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article imageNASA and SpaceX aim for March launch of Crew Dragon capsule

By Karen Graham     Feb 6, 2019 in Technology
NASA and SpaceX are now aiming for a March 2 launch of the first crew capsule from a private company designed to fly astronauts to the International Space Station.
NASA officially made the announcement of the March 2 demonstration flight of the new Crew Dragon spacecraft on Wednesday, which just happens to be on the one-year anniversary of SpaceX’s debut of its Falcon Heavy rocket. The Falcon Heavy carried SpaceX CEO Elon Musk's red Tesla convertible into space with a mannequin, dubbed Starman, at the wheel.
The Crew Dragon demonstration flight was originally planned for January. However, the launch was pushed back to February due to scheduling issues and the need for adding additional hardware checks. The February launch was again postponed after delays due to the federal government's 35-day partial shutdown that ended Jan. 25.
The way things look right now, if the demonstration flight goes well, officials say two NASA astronauts will take a test flight in July aboard the SpaceX capsule, according to the Associated Press.
A look at SpaceX s first Crew Dragon spacecraft attached to its Falcon 9 rocket as both sit inside t...
A look at SpaceX's first Crew Dragon spacecraft attached to its Falcon 9 rocket as both sit inside their hangar at Launch Pad 39A of NASA's Kennedy Space Center in Cape Canaveral, Florida in January 2019.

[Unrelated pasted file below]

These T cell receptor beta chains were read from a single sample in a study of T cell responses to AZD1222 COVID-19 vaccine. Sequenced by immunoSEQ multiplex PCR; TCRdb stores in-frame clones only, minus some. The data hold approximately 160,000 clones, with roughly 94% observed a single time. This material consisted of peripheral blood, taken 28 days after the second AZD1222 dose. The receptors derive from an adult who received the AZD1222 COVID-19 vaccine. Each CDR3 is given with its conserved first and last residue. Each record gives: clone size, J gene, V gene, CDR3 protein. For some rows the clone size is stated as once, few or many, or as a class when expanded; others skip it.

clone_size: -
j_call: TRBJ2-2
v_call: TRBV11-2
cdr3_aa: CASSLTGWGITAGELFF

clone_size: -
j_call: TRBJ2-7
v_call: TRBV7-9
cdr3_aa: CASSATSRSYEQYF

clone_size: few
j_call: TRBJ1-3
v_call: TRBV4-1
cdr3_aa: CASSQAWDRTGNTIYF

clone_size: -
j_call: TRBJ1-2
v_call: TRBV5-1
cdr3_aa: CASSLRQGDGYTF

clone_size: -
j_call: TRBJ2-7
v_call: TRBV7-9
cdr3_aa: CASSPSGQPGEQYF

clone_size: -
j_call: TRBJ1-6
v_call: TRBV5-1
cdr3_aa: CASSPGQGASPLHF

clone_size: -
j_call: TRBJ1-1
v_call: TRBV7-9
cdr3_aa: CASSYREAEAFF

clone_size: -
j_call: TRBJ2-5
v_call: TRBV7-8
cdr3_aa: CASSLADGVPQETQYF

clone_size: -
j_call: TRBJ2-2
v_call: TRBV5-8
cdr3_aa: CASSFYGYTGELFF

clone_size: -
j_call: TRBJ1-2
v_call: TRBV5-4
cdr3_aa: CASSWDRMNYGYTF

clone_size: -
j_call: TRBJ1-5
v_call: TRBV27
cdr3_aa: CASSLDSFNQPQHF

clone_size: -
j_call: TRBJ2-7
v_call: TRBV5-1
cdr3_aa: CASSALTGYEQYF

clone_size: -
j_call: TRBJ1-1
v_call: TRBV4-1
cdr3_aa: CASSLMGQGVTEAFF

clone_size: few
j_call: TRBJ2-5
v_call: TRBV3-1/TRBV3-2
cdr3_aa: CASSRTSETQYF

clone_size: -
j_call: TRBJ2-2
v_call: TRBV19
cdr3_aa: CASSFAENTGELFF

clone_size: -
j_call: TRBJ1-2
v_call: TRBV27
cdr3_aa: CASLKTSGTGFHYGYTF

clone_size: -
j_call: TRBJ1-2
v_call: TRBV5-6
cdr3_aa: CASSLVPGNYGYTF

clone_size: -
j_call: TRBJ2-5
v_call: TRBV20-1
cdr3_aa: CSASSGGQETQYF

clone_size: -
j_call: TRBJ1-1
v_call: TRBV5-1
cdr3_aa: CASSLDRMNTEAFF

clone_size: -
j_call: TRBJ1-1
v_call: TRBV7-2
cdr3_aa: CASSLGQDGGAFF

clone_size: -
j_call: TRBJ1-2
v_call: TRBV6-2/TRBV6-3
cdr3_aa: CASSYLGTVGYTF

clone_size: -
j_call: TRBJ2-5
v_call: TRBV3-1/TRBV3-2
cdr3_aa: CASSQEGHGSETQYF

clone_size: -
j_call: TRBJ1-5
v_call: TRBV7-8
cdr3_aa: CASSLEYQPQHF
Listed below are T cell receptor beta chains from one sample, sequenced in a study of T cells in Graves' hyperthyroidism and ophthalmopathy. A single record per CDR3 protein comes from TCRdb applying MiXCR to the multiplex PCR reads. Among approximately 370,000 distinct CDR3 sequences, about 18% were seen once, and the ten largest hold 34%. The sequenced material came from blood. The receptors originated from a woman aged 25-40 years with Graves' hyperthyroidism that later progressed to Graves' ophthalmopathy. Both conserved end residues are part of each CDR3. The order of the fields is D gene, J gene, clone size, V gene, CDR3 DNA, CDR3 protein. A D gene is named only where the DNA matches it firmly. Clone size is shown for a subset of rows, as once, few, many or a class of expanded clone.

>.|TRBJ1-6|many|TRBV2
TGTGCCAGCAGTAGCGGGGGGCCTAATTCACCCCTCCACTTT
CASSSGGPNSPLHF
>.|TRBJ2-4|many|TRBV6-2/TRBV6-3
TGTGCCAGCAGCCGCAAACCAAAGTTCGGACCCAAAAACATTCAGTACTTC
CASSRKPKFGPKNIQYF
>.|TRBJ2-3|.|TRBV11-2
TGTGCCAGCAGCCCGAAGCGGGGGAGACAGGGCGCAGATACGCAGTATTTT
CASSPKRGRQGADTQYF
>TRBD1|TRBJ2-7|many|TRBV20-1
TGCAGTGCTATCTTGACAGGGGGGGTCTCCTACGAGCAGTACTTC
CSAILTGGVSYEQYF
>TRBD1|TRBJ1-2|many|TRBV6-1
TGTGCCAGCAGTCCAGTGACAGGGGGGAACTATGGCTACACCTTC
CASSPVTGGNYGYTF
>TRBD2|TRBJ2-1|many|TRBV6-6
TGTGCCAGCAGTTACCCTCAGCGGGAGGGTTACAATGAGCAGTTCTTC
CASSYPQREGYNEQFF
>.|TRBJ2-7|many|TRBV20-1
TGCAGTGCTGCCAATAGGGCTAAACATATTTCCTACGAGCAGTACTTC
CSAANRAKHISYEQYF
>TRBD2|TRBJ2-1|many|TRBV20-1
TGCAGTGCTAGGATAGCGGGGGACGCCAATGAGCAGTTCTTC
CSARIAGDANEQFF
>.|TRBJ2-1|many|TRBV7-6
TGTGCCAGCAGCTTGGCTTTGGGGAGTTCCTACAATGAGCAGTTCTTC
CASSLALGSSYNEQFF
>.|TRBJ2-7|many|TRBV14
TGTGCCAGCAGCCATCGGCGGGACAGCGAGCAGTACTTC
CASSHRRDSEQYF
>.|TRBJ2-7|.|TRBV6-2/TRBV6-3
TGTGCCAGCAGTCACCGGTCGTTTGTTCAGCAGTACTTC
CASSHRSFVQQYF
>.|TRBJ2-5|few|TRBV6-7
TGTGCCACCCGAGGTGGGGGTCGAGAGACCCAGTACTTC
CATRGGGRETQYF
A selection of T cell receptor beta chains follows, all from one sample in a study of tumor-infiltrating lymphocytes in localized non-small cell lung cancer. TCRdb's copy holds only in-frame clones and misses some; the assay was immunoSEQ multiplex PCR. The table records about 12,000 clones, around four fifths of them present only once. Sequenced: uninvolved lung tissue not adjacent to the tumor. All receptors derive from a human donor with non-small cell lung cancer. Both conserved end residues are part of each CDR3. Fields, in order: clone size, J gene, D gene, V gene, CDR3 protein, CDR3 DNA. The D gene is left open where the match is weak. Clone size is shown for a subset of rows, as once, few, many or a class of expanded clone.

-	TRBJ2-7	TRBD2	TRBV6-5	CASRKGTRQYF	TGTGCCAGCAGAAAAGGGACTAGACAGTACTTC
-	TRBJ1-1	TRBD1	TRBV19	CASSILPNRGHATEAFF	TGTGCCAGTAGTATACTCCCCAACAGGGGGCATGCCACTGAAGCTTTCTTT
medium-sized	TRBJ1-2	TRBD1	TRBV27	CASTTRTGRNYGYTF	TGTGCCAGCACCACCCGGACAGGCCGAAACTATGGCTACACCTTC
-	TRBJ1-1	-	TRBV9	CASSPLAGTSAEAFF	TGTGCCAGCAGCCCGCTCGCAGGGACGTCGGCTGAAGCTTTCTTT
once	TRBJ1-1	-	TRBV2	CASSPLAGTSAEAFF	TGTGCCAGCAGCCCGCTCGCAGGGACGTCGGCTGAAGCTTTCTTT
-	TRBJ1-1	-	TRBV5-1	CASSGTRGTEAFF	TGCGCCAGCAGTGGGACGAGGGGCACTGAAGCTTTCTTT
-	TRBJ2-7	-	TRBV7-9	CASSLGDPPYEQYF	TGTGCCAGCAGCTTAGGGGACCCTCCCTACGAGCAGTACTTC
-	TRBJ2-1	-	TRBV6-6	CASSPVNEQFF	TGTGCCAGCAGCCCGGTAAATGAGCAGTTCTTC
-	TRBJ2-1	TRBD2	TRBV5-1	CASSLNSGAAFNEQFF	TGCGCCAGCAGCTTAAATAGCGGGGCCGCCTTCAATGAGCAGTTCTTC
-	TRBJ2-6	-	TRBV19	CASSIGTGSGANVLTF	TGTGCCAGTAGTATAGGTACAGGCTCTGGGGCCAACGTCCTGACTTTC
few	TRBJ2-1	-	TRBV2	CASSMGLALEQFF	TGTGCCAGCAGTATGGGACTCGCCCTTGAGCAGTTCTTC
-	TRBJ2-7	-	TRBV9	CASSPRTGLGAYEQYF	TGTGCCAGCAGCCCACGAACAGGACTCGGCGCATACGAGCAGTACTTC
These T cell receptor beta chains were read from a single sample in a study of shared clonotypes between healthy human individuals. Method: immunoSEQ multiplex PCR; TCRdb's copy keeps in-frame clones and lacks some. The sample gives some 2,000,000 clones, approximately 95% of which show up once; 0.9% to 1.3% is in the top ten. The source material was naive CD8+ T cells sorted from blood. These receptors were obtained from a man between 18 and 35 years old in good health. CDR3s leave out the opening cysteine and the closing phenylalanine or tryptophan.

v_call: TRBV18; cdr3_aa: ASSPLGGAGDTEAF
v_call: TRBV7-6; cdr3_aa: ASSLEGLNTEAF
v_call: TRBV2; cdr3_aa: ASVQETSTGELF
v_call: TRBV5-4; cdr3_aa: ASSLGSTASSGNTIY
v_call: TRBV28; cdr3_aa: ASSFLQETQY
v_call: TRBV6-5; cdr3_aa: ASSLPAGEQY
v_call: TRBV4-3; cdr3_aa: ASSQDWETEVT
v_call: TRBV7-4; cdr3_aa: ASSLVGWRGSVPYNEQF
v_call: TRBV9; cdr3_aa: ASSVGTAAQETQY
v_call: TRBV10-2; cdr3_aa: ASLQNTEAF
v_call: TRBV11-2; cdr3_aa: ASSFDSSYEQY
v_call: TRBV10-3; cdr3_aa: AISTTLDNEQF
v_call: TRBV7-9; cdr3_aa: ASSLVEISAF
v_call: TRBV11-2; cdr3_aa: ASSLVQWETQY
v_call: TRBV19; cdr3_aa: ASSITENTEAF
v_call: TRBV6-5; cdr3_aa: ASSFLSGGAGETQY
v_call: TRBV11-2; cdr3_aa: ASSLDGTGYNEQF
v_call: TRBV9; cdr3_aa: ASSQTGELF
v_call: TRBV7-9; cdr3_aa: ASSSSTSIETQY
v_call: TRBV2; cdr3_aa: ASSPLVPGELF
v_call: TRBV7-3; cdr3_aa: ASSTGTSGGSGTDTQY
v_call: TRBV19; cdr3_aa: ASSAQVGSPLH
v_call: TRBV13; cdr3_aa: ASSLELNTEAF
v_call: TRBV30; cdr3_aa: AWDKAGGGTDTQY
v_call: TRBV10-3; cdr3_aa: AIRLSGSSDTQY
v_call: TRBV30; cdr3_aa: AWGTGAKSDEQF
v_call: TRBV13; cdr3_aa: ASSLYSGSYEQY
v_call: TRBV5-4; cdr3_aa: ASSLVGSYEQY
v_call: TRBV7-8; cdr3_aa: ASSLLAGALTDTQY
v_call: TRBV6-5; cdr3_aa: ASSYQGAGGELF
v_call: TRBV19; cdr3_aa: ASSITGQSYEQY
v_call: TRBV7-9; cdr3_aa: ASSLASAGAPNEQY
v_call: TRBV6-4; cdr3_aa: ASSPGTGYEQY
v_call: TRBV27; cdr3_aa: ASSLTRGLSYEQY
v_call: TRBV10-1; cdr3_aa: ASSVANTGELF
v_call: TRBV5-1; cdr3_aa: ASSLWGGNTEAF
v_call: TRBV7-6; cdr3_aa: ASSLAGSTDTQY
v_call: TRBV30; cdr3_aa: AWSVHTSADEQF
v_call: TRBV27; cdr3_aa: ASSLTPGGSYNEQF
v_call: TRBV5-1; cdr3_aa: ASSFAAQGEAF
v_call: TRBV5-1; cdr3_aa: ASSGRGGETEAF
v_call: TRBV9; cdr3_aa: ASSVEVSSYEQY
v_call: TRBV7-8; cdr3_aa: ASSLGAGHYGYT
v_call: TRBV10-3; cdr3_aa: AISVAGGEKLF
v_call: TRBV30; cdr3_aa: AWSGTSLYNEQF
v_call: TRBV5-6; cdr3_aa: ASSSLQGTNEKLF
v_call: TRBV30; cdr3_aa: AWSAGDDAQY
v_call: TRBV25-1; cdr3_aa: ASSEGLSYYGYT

SpaceX
In the meantime, Boeing has had to push the first launch of its CST-100 Starliner capsule on a United Launch Alliance Atlas V rocket from Cape Canaveral one month further, targeting April. The first Starliner flight with astronauts would be in August at the earliest.
“The uncrewed flight tests are a great dry run for not only our hardware but for our team to get ready for our crewed flight tests,” Kathy Lueders, NASA's Commercial Crew Program manager, said Wednesday, reports Florida Today.
“NASA has been working together with SpaceX and Boeing to make sure we are ready to conduct these test flights and get ready to learn critical information that will further help us to fly our crews safely. We always learn from tests.”
This is an an artist s conception of the Boeing CST-100 Starliner.
This is an an artist's conception of the Boeing CST-100 Starliner.
NASA - Photo ID: KSC-2011-8114.
NASA said the revised dates "allow for completion of necessary hardware testing, data verification, remaining NASA and provider reviews, as well as training of flight controllers and mission managers."
The space agency is hoping one or both of the crew capsules will be certified as safe to fly by the end of this year. That's when the remaining seats it purchased on Russian Soyuz spacecraft launched from Kazakhstan will be used up. Each seat on the Soyuz rocket costs NASA $82 million.
More about NASA, Spacex, Crew Dragon, Uncrewed launch, Iss
 
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